Unfortunately women are a neglected lot, especially in developing countries. They are taught from early childhood to care for others at the cost of their own health and well being. It is unlikely for a common Indian woman to go for mandatory health checkups, unless there are serious external symptoms of a disease. And then perhaps it becomes too late to take corrective action.
The tide of diabetes is rising in urban as well as rural India, with nearly 51million Indians currently suffering from the disease. This number is expected to increase by 150% during the next 15 years. Jason Gale talks of India's diabetes paradox – "In a land where chronic hunger plagues a fifth of the population, a deadly scourge, most often linked to years of affluence, is striking millions as soon as they escape poverty. A perverse twist of science makes Indians susceptible to diabetes and complications such as heart disease and stroke as soon as their living conditions improve. As a decade of 7 percent average annual growth lifts 400 million people into the middle class, bodies primed over generations for poverty, malnutrition and manual labour are leaving Indians ill-prepared for calorie-loaded food—or the cars, TVs and computers that sap physical activity. Researchers are finding the pattern begins before birth: Underfed mothers produce small, undernourished babies with metabolisms equipped for deprivation and unable to cope with plenty."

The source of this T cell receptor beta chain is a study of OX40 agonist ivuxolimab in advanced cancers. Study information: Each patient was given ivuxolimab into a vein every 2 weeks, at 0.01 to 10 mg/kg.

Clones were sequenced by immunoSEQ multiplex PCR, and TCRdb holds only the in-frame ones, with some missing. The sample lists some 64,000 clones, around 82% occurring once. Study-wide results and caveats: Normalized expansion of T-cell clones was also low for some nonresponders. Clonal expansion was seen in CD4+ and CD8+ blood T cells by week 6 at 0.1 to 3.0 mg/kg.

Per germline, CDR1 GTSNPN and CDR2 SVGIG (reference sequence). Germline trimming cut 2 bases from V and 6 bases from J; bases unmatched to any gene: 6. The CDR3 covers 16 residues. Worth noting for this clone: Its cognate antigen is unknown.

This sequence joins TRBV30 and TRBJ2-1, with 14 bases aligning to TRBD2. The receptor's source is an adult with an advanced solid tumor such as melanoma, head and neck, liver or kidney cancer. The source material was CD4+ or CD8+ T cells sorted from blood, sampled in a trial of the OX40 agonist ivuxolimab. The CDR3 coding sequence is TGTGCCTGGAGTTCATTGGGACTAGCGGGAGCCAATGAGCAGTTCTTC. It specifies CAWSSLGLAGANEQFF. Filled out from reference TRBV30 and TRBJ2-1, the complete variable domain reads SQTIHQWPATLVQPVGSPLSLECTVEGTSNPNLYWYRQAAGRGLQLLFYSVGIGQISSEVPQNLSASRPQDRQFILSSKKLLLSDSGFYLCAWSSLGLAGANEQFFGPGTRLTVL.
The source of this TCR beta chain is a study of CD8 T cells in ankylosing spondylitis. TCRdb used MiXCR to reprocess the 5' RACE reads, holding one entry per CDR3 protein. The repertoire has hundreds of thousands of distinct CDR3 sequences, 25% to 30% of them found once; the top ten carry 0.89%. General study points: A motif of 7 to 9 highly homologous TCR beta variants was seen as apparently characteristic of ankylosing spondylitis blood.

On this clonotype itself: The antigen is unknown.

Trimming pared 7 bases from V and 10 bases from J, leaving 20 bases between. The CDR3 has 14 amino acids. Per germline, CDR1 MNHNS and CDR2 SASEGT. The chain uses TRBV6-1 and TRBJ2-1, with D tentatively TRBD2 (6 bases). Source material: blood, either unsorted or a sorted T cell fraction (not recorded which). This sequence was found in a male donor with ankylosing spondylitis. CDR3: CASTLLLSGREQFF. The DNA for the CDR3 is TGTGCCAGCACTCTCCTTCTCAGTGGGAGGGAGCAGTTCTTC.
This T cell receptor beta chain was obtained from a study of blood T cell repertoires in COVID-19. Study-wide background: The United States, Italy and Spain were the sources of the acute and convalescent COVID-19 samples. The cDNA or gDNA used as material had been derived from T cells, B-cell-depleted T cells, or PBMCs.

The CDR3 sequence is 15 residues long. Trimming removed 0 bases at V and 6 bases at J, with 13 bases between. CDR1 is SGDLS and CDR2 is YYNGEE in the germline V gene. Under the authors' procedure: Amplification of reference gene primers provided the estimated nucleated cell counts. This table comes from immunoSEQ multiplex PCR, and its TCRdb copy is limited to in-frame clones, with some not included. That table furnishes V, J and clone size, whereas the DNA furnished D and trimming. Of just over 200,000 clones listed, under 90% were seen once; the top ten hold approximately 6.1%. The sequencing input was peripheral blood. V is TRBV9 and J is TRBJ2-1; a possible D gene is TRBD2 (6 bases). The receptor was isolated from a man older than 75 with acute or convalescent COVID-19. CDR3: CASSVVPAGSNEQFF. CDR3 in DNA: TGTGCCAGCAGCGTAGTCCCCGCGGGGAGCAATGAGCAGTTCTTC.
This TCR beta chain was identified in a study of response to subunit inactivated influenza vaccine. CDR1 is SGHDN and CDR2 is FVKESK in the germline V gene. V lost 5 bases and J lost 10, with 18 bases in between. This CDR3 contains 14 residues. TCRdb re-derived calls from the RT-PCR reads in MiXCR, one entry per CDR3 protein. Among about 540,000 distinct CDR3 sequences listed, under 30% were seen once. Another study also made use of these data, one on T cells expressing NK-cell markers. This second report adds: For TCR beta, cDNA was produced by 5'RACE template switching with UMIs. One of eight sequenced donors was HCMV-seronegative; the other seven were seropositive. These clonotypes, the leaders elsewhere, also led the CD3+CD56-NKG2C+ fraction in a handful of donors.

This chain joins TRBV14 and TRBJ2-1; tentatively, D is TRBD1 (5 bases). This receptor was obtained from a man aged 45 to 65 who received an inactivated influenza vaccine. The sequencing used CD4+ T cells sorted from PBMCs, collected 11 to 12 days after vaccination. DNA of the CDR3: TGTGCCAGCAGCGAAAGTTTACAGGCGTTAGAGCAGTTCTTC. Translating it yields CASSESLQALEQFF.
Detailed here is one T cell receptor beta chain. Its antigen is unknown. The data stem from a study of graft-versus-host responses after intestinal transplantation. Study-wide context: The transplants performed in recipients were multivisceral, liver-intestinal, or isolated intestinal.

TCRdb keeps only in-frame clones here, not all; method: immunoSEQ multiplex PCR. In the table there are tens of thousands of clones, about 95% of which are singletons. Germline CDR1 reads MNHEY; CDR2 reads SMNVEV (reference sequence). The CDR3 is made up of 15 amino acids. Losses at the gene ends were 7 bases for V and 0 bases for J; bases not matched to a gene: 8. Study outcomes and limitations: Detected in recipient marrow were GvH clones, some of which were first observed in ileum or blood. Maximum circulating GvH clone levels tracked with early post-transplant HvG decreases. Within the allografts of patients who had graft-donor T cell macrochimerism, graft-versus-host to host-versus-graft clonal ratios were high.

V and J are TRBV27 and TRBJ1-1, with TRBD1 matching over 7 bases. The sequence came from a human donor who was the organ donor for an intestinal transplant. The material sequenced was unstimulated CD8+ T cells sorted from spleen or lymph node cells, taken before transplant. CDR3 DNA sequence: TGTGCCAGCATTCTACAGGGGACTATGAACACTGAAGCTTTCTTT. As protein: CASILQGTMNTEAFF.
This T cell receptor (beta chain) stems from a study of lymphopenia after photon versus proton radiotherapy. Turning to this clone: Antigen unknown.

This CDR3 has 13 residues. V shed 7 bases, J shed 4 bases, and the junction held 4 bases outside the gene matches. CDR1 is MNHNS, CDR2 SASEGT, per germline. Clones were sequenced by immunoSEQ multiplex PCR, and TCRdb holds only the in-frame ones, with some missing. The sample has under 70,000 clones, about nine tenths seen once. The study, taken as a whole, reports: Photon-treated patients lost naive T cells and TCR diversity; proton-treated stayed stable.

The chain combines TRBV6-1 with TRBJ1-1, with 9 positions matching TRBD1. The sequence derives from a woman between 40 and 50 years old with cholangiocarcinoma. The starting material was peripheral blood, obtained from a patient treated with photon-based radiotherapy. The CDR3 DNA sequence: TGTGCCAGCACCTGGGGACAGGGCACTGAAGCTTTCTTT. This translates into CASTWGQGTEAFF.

"If the world doesn't wake up, this thing will knock down generations," said David Barker, a British doctor whose research has helped explain the origins of so-called lifestyle ailments and why they're exploding in India and China. His hypothesis shows that nutrition and growth before birth and during early childhood alter the development of the heart and that people who had low birth weight are at greater risk of developing coronary heart disease.
Maternal health now has a proven impact on future generations. Women who have a poor diet during pregnancy may have children who are more susceptible to age-related diseases than those who have a healthier diet. The issue of maternal nutrition should be taken seriously, as it could become a key diabetes and heart disease prevention strategy. With 55% of Indian women being anaemic and 48% of them being malnourished, Government efforts need to focus more on maternal and child health, and intervene at the maternal and foetal level. Whether the mother is excessively thin/malnourished or overweight—both conditions are fraught with danger for future generations. The diet which a mother eats has to be a balanced one. One must remember that a proper diet does not consist of expensive or fancy/exotic food items. It comprises locally grown/available vegetables, fruits, grains, lentils and dairy products.
So all ye women out there please eat well and live well - if not for your own sake, then for the sake of your children and grand children. (CNS)
Shobha Shukla - CNS
(The author is the Editor of Citizen News Service (CNS) and also serves as the Director of CNS Diabetes Media Initiative (CNS-DMI).She is a J2J Fellow of National Press Foundation (NPF) USA. She has worked earlier with State Planning Institute, UP. Email: [email protected], website: www.citizen-news.org)